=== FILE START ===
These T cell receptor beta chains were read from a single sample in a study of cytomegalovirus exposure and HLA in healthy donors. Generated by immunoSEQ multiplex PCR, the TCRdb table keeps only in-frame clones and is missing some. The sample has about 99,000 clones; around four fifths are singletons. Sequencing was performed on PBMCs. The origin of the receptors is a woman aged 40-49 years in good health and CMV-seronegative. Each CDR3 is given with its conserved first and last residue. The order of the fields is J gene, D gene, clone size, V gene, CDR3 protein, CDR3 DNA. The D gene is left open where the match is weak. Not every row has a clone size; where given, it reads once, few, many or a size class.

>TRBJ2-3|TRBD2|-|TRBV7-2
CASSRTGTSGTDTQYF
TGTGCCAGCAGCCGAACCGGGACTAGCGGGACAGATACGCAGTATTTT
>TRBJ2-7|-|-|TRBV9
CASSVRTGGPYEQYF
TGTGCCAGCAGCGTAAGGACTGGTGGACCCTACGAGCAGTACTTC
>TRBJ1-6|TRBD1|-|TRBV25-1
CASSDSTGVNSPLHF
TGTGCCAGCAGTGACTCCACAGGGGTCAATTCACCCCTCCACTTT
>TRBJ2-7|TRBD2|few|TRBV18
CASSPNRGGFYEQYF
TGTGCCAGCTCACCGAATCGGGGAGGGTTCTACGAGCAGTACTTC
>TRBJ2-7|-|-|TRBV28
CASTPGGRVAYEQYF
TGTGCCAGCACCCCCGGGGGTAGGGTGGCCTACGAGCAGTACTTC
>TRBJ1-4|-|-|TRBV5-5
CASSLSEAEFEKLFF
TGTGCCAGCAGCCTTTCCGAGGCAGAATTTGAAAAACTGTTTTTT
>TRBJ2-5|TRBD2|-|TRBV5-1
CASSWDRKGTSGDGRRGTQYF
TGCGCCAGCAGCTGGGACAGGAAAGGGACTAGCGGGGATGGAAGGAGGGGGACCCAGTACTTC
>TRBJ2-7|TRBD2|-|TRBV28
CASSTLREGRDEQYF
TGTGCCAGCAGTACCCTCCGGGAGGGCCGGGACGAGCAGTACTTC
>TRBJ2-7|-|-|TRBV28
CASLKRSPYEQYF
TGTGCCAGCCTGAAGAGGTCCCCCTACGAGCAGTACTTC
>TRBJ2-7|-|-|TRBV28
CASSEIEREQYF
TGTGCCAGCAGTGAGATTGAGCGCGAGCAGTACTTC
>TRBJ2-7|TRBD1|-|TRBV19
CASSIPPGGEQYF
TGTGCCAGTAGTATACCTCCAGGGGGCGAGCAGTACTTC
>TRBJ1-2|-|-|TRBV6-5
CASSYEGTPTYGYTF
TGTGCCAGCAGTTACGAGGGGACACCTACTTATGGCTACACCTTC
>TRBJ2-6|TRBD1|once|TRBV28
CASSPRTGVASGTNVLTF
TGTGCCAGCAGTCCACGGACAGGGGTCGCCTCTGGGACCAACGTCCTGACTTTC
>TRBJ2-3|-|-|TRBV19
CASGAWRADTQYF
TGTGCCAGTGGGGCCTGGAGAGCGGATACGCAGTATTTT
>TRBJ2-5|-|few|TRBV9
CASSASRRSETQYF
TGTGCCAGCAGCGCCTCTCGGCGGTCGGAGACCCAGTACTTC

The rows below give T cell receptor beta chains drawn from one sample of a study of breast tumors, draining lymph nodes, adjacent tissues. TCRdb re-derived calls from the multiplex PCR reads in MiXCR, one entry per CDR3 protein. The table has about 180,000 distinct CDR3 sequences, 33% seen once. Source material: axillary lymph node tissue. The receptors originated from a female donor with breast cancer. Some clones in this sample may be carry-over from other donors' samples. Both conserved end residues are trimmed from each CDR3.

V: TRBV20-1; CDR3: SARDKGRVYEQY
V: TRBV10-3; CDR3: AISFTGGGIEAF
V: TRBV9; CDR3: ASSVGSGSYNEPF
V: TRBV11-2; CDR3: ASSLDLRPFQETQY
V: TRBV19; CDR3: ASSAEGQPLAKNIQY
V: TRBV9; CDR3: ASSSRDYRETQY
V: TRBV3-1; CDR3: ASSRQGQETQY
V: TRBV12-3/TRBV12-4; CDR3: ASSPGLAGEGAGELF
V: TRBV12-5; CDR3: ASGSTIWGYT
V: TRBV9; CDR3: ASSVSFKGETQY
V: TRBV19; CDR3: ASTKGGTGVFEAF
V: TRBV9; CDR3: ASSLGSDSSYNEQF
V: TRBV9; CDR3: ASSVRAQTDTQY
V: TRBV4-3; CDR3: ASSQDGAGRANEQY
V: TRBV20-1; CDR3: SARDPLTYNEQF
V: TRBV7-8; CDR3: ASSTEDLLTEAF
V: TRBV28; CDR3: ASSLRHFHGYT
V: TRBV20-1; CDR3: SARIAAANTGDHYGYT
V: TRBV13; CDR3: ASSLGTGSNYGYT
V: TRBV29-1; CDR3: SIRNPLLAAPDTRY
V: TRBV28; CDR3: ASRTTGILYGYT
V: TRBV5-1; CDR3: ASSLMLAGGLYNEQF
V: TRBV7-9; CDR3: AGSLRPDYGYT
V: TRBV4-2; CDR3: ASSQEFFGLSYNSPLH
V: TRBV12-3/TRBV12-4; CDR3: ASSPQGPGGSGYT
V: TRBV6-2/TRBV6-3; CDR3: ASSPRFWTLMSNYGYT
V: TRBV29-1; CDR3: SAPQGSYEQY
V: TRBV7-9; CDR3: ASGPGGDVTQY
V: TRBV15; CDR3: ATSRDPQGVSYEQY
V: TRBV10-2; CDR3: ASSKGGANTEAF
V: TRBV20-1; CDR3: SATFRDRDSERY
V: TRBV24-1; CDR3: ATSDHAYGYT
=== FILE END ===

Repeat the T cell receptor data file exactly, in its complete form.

These T cell receptor beta chains were read from a single sample in a study of cytomegalovirus exposure and HLA in healthy donors. Generated by immunoSEQ multiplex PCR, the TCRdb table keeps only in-frame clones and is missing some. The sample has about 99,000 clones; around four fifths are singletons. Sequencing was performed on PBMCs. The origin of the receptors is a woman aged 40-49 years in good health and CMV-seronegative. Each CDR3 is given with its conserved first and last residue. The order of the fields is J gene, D gene, clone size, V gene, CDR3 protein, CDR3 DNA. The D gene is left open where the match is weak. Not every row has a clone size; where given, it reads once, few, many or a size class.

>TRBJ2-3|TRBD2|-|TRBV7-2
CASSRTGTSGTDTQYF
TGTGCCAGCAGCCGAACCGGGACTAGCGGGACAGATACGCAGTATTTT
>TRBJ2-7|-|-|TRBV9
CASSVRTGGPYEQYF
TGTGCCAGCAGCGTAAGGACTGGTGGACCCTACGAGCAGTACTTC
>TRBJ1-6|TRBD1|-|TRBV25-1
CASSDSTGVNSPLHF
TGTGCCAGCAGTGACTCCACAGGGGTCAATTCACCCCTCCACTTT
>TRBJ2-7|TRBD2|few|TRBV18
CASSPNRGGFYEQYF
TGTGCCAGCTCACCGAATCGGGGAGGGTTCTACGAGCAGTACTTC
>TRBJ2-7|-|-|TRBV28
CASTPGGRVAYEQYF
TGTGCCAGCACCCCCGGGGGTAGGGTGGCCTACGAGCAGTACTTC
>TRBJ1-4|-|-|TRBV5-5
CASSLSEAEFEKLFF
TGTGCCAGCAGCCTTTCCGAGGCAGAATTTGAAAAACTGTTTTTT
>TRBJ2-5|TRBD2|-|TRBV5-1
CASSWDRKGTSGDGRRGTQYF
TGCGCCAGCAGCTGGGACAGGAAAGGGACTAGCGGGGATGGAAGGAGGGGGACCCAGTACTTC
>TRBJ2-7|TRBD2|-|TRBV28
CASSTLREGRDEQYF
TGTGCCAGCAGTACCCTCCGGGAGGGCCGGGACGAGCAGTACTTC
>TRBJ2-7|-|-|TRBV28
CASLKRSPYEQYF
TGTGCCAGCCTGAAGAGGTCCCCCTACGAGCAGTACTTC
>TRBJ2-7|-|-|TRBV28
CASSEIEREQYF
TGTGCCAGCAGTGAGATTGAGCGCGAGCAGTACTTC
>TRBJ2-7|TRBD1|-|TRBV19
CASSIPPGGEQYF
TGTGCCAGTAGTATACCTCCAGGGGGCGAGCAGTACTTC
>TRBJ1-2|-|-|TRBV6-5
CASSYEGTPTYGYTF
TGTGCCAGCAGTTACGAGGGGACACCTACTTATGGCTACACCTTC
>TRBJ2-6|TRBD1|once|TRBV28
CASSPRTGVASGTNVLTF
TGTGCCAGCAGTCCACGGACAGGGGTCGCCTCTGGGACCAACGTCCTGACTTTC
>TRBJ2-3|-|-|TRBV19
CASGAWRADTQYF
TGTGCCAGTGGGGCCTGGAGAGCGGATACGCAGTATTTT
>TRBJ2-5|-|few|TRBV9
CASSASRRSETQYF
TGTGCCAGCAGCGCCTCTCGGCGGTCGGAGACCCAGTACTTC

The rows below give T cell receptor beta chains drawn from one sample of a study of breast tumors, draining lymph nodes, adjacent tissues. TCRdb re-derived calls from the multiplex PCR reads in MiXCR, one entry per CDR3 protein. The table has about 180,000 distinct CDR3 sequences, 33% seen once. Source material: axillary lymph node tissue. The receptors originated from a female donor with breast cancer. Some clones in this sample may be carry-over from other donors' samples. Both conserved end residues are trimmed from each CDR3.

V: TRBV20-1; CDR3: SARDKGRVYEQY
V: TRBV10-3; CDR3: AISFTGGGIEAF
V: TRBV9; CDR3: ASSVGSGSYNEPF
V: TRBV11-2; CDR3: ASSLDLRPFQETQY
V: TRBV19; CDR3: ASSAEGQPLAKNIQY
V: TRBV9; CDR3: ASSSRDYRETQY
V: TRBV3-1; CDR3: ASSRQGQETQY
V: TRBV12-3/TRBV12-4; CDR3: ASSPGLAGEGAGELF
V: TRBV12-5; CDR3: ASGSTIWGYT
V: TRBV9; CDR3: ASSVSFKGETQY
V: TRBV19; CDR3: ASTKGGTGVFEAF
V: TRBV9; CDR3: ASSLGSDSSYNEQF
V: TRBV9; CDR3: ASSVRAQTDTQY
V: TRBV4-3; CDR3: ASSQDGAGRANEQY
V: TRBV20-1; CDR3: SARDPLTYNEQF
V: TRBV7-8; CDR3: ASSTEDLLTEAF
V: TRBV28; CDR3: ASSLRHFHGYT
V: TRBV20-1; CDR3: SARIAAANTGDHYGYT
V: TRBV13; CDR3: ASSLGTGSNYGYT
V: TRBV29-1; CDR3: SIRNPLLAAPDTRY
V: TRBV28; CDR3: ASRTTGILYGYT
V: TRBV5-1; CDR3: ASSLMLAGGLYNEQF
V: TRBV7-9; CDR3: AGSLRPDYGYT
V: TRBV4-2; CDR3: ASSQEFFGLSYNSPLH
V: TRBV12-3/TRBV12-4; CDR3: ASSPQGPGGSGYT
V: TRBV6-2/TRBV6-3; CDR3: ASSPRFWTLMSNYGYT
V: TRBV29-1; CDR3: SAPQGSYEQY
V: TRBV7-9; CDR3: ASGPGGDVTQY
V: TRBV15; CDR3: ATSRDPQGVSYEQY
V: TRBV10-2; CDR3: ASSKGGANTEAF
V: TRBV20-1; CDR3: SATFRDRDSERY
V: TRBV24-1; CDR3: ATSDHAYGYT